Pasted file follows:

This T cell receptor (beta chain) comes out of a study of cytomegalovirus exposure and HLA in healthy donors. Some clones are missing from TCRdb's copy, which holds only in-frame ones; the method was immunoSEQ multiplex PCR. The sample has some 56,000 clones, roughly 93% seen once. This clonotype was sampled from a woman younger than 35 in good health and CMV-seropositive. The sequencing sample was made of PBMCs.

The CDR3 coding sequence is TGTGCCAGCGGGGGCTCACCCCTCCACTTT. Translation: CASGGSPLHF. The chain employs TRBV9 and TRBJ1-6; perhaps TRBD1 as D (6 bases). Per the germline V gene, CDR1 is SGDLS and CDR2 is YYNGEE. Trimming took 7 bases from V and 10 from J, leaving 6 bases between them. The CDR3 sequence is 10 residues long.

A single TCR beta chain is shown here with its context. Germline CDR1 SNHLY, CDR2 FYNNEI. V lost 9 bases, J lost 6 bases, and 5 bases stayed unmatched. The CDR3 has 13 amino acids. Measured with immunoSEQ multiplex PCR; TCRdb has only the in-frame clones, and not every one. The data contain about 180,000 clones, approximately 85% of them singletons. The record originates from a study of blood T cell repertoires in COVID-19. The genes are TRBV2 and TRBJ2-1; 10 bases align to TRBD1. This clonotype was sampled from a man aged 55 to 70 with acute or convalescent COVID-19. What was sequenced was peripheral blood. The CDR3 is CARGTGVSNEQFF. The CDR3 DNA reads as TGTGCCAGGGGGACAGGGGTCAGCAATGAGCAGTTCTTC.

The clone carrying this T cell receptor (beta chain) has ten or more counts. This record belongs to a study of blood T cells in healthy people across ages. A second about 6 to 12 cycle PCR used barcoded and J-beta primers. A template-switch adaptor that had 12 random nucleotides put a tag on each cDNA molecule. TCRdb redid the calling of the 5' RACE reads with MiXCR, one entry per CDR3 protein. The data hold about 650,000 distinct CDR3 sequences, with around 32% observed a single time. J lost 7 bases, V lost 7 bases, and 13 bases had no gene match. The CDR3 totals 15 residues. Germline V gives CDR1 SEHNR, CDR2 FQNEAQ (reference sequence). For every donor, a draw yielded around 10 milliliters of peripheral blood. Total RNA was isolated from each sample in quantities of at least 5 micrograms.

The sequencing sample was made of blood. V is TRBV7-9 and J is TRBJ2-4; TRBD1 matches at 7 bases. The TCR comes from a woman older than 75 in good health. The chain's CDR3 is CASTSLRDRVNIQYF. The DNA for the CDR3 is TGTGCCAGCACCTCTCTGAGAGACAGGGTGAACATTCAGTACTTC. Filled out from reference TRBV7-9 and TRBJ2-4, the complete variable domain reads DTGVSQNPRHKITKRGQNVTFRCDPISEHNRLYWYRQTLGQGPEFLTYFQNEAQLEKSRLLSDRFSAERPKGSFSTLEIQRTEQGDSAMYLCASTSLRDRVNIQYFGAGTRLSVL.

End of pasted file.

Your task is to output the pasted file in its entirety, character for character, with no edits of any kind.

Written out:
This T cell receptor (beta chain) comes out of a study of cytomegalovirus exposure and HLA in healthy donors. Some clones are missing from TCRdb's copy, which holds only in-frame ones; the method was immunoSEQ multiplex PCR. The sample has some 56,000 clones, roughly 93% seen once. This clonotype was sampled from a woman younger than 35 in good health and CMV-seropositive. The sequencing sample was made of PBMCs.

The CDR3 coding sequence is TGTGCCAGCGGGGGCTCACCCCTCCACTTT. Translation: CASGGSPLHF. The chain employs TRBV9 and TRBJ1-6; perhaps TRBD1 as D (6 bases). Per the germline V gene, CDR1 is SGDLS and CDR2 is YYNGEE. Trimming took 7 bases from V and 10 from J, leaving 6 bases between them. The CDR3 sequence is 10 residues long.

A single TCR beta chain is shown here with its context. Germline CDR1 SNHLY, CDR2 FYNNEI. V lost 9 bases, J lost 6 bases, and 5 bases stayed unmatched. The CDR3 has 13 amino acids. Measured with immunoSEQ multiplex PCR; TCRdb has only the in-frame clones, and not every one. The data contain about 180,000 clones, approximately 85% of them singletons. The record originates from a study of blood T cell repertoires in COVID-19. The genes are TRBV2 and TRBJ2-1; 10 bases align to TRBD1. This clonotype was sampled from a man aged 55 to 70 with acute or convalescent COVID-19. What was sequenced was peripheral blood. The CDR3 is CARGTGVSNEQFF. The CDR3 DNA reads as TGTGCCAGGGGGACAGGGGTCAGCAATGAGCAGTTCTTC.

The clone carrying this T cell receptor (beta chain) has ten or more counts. This record belongs to a study of blood T cells in healthy people across ages. A second about 6 to 12 cycle PCR used barcoded and J-beta primers. A template-switch adaptor that had 12 random nucleotides put a tag on each cDNA molecule. TCRdb redid the calling of the 5' RACE reads with MiXCR, one entry per CDR3 protein. The data hold about 650,000 distinct CDR3 sequences, with around 32% observed a single time. J lost 7 bases, V lost 7 bases, and 13 bases had no gene match. The CDR3 totals 15 residues. Germline V gives CDR1 SEHNR, CDR2 FQNEAQ (reference sequence). For every donor, a draw yielded around 10 milliliters of peripheral blood. Total RNA was isolated from each sample in quantities of at least 5 micrograms.

The sequencing sample was made of blood. V is TRBV7-9 and J is TRBJ2-4; TRBD1 matches at 7 bases. The TCR comes from a woman older than 75 in good health. The chain's CDR3 is CASTSLRDRVNIQYF. The DNA for the CDR3 is TGTGCCAGCACCTCTCTGAGAGACAGGGTGAACATTCAGTACTTC. Filled out from reference TRBV7-9 and TRBJ2-4, the complete variable domain reads DTGVSQNPRHKITKRGQNVTFRCDPISEHNRLYWYRQTLGQGPEFLTYFQNEAQLEKSRLLSDRFSAERPKGSFSTLEIQRTEQGDSAMYLCASTSLRDRVNIQYFGAGTRLSVL.